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- 1. Educate employees on the process
- 2. Stay up-to-date with federal, state, and industry requirements
- 3. Prioritize workplace safety and patient care
- 4. Act quickly when screenings show alerts
- 5. Use technology to automate manual processes
- Checkr simplifies post-hire background checks for healthcare
Background checks go beyond an onboarding checklist for healthcare organizations. Ongoing screenings are an integral part of a risk management strategy to ensure patient safety and mitigate risk, and even continue eligibility for federal funding. Keep reading to learn how to improve your post-hire screening process leading to better patient outcomes.
Healthcare employers typically conduct multiple employee background screenings on an ongoing basis, including criminal records monitoring, motor vehicle records (MVR) checks, professional license verification, and drug testing.
Further, healthcare organizations receiving funding from Medicare or Medicaid must comply with the Centers for Medicare & Medicaid Services (CMS) guidelines, which include searching applicable State Medicaid exclusions sources monthly. It is also recommended to search the Department of Health and Human Services’ Office of Inspector General (OIG) List of Excluded Individuals and Entities (LEIE) and The System for Award Management (SAM) database monthly.
Post-hire background screenings for healthcare are essential, but conducting these checks poses challenges for busy HR teams—especially those relying on manual processes. Initiating background screenings, checking licenses and lists, and following up to remind employees of necessary actions is time-consuming and prone to errors.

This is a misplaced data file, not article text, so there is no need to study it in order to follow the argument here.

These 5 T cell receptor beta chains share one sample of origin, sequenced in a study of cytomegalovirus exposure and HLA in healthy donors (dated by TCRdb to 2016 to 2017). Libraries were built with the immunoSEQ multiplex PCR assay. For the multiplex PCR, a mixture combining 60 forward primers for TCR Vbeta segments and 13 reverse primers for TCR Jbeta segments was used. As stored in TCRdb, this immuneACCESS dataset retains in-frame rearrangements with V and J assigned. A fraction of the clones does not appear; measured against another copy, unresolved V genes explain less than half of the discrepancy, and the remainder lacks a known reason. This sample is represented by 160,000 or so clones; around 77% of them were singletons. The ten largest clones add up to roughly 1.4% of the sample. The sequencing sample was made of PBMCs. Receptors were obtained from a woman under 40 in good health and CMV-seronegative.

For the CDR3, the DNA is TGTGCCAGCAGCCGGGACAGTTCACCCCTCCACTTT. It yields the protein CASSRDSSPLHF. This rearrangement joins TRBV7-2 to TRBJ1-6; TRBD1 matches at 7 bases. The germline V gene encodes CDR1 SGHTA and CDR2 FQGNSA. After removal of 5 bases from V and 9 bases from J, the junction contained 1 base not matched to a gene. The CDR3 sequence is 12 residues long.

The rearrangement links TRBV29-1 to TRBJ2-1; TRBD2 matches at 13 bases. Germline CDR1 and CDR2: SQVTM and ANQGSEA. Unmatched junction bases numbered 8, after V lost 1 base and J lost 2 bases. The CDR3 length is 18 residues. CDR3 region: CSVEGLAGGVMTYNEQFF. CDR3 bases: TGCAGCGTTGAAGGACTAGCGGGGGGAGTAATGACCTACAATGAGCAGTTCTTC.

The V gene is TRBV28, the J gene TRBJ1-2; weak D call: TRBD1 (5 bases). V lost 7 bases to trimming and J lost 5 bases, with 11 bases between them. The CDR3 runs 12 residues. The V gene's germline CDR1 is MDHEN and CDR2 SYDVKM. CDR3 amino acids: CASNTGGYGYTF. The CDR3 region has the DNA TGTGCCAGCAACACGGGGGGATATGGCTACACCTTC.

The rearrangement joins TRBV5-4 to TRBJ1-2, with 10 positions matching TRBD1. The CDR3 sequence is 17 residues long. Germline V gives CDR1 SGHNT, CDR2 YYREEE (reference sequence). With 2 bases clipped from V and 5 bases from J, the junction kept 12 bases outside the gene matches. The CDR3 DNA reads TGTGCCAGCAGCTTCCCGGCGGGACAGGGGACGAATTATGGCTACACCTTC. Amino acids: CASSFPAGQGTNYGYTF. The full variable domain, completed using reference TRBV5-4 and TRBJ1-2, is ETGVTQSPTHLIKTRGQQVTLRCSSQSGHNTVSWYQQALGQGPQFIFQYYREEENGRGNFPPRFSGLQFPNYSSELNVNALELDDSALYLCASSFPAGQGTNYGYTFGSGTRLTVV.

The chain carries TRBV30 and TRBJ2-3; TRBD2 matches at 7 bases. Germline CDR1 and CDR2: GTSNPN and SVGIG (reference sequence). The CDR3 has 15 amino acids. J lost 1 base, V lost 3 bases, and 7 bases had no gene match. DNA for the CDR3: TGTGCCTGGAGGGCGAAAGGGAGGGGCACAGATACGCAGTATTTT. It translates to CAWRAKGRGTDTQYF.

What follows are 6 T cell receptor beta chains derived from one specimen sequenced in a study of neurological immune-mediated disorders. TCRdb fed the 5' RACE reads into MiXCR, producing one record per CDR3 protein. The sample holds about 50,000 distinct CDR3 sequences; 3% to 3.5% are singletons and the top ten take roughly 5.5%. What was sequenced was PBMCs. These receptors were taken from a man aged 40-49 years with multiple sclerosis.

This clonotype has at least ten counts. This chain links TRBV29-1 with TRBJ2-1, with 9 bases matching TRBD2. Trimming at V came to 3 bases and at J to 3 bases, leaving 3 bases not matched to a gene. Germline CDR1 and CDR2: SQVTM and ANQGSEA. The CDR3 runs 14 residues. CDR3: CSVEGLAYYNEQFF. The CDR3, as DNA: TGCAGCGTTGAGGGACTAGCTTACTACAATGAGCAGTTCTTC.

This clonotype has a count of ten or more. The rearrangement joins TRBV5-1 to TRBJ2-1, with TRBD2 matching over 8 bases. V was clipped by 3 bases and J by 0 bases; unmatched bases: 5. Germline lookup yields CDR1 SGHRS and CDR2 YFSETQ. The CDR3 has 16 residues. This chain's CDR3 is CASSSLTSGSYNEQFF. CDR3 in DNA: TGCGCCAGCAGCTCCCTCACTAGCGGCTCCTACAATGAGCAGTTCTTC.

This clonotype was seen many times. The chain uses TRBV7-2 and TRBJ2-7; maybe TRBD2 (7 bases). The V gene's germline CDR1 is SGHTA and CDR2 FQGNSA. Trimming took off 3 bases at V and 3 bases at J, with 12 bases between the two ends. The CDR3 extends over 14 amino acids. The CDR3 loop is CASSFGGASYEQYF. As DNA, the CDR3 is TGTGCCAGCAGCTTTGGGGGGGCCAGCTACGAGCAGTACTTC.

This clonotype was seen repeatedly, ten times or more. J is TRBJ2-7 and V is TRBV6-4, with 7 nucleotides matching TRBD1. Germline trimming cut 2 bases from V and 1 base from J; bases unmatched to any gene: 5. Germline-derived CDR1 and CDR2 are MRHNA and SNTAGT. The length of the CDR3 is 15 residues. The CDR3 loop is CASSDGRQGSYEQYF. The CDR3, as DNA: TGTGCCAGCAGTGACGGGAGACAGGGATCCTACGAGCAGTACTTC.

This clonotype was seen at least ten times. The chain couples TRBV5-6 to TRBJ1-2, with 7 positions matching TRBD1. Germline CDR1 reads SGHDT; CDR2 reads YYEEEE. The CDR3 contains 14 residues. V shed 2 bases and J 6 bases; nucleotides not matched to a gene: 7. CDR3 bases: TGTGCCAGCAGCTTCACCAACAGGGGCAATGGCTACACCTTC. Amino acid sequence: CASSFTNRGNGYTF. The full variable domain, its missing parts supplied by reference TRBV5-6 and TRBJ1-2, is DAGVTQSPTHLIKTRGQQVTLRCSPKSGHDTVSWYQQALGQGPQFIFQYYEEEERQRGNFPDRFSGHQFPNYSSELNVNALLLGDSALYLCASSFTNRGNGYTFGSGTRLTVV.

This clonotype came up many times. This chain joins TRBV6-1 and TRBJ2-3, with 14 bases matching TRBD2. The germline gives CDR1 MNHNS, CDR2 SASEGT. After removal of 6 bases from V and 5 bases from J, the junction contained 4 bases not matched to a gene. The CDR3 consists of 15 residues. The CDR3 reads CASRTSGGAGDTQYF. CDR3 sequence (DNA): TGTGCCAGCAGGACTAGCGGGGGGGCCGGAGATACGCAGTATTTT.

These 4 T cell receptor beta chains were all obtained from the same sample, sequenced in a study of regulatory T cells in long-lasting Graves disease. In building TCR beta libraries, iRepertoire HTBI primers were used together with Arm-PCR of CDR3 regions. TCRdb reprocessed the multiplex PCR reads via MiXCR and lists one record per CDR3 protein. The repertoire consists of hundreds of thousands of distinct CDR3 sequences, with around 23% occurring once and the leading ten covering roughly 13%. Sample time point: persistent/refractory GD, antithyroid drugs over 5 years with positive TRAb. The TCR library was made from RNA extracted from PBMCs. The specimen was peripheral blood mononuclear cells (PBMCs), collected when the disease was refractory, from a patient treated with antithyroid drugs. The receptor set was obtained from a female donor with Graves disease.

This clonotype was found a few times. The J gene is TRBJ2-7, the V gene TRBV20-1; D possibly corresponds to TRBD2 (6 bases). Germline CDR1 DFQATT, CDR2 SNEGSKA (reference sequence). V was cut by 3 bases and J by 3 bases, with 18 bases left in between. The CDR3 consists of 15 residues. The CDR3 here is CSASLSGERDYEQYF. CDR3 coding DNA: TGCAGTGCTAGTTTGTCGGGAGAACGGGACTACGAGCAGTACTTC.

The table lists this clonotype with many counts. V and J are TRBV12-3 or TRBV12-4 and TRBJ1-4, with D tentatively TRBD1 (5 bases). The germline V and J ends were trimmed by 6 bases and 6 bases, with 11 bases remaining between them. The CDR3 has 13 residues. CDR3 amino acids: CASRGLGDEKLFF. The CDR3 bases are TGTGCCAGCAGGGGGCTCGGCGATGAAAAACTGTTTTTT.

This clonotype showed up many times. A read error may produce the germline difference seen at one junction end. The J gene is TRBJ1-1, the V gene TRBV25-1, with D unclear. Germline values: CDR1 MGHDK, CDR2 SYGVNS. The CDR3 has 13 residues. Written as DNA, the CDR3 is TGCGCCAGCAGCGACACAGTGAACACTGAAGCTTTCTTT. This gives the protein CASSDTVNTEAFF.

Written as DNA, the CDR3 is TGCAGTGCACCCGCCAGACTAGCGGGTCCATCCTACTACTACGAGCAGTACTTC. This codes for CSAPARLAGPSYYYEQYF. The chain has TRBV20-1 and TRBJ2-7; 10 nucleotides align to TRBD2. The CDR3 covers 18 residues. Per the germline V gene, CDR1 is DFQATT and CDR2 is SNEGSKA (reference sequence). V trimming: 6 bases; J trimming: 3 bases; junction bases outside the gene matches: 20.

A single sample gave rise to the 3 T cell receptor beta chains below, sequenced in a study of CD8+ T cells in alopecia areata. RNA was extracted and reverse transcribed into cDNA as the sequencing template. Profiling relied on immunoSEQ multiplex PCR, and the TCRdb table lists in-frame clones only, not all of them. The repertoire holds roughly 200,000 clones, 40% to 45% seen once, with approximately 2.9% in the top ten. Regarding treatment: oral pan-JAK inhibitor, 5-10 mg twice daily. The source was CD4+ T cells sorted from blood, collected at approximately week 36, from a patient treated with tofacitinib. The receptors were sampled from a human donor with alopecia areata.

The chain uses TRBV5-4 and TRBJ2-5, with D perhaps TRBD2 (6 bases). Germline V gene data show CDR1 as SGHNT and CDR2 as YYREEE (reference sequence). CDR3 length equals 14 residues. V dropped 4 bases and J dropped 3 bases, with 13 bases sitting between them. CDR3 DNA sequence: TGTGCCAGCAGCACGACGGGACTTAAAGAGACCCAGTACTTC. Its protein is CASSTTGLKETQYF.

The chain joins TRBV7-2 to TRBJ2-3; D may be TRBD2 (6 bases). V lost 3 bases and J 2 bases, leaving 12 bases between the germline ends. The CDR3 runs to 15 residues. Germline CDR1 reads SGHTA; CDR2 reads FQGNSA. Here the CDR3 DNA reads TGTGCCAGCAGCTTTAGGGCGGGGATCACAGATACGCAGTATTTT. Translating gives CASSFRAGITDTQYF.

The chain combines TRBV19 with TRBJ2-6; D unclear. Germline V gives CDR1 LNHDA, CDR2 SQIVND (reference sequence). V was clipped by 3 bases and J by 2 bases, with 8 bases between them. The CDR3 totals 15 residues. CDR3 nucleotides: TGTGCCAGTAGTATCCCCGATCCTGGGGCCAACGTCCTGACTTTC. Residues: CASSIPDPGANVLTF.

How can you improve your post-hire background check process? Here are five tips.
1. Educate employees on the process
Employees may not understand the need for post-hire background checks or may see them as implicit criticism. Moreover, background checks may cause anxiety for some employees, particularly if they don’t understand how they work or why they’re necessary.
It’s important to have a written background check policy as part of your employee handbook, and ensure every employee reads and understands it. Be transparent about what types of screenings each position requires, how often screenings will take place, and how background checks impact decisions about hiring, promotions, and employment.
Keep employees in the loop about how the background screening process works so they know what to expect, and provide a way for them to get quick answers to any questions they may have.
When employees know why background checks are important and how they impact your business, you build trust which can quell anxiety about the process. Additionally, knowing that your organization prioritizes employee and patient safety can also instill confidence which leads to improved employee retention.
2. Stay up-to-date with federal, state, and industry requirements
HR professionals must be familiar with applicable state laws regulating healthcare background checks. For example, 15 states require employees of home health agencies to undergo background checks after their initial pre-employment screenings at frequencies ranging from annually to every six years. Additionally, state agencies in California, Delaware, and New York receive automatic notifications of subsequent arrests, which must then be adjudicated. Your state department of health or social services is a good source of information about state requirements, such as additional post-hire background checks.
On the federal level, healthcare organizations receiving federal funding must follow CMS guidelines for national background checks. Checking the OIG Exclusion List screening is an industry standard procedure.
In addition, any employer performing background screenings through a consumer reporting agency (CRA) must comply with the federal Fair Credit Reporting Act (FCRA). The FCRA requires that employees provide written consent for a background check prior to it being conducted, which includes ongoing screenings. If possible, you may wish to gather “evergreen consent” from the candidate, which enables you to run subsequent background checks throughout their employment.
3. Prioritize workplace safety and patient care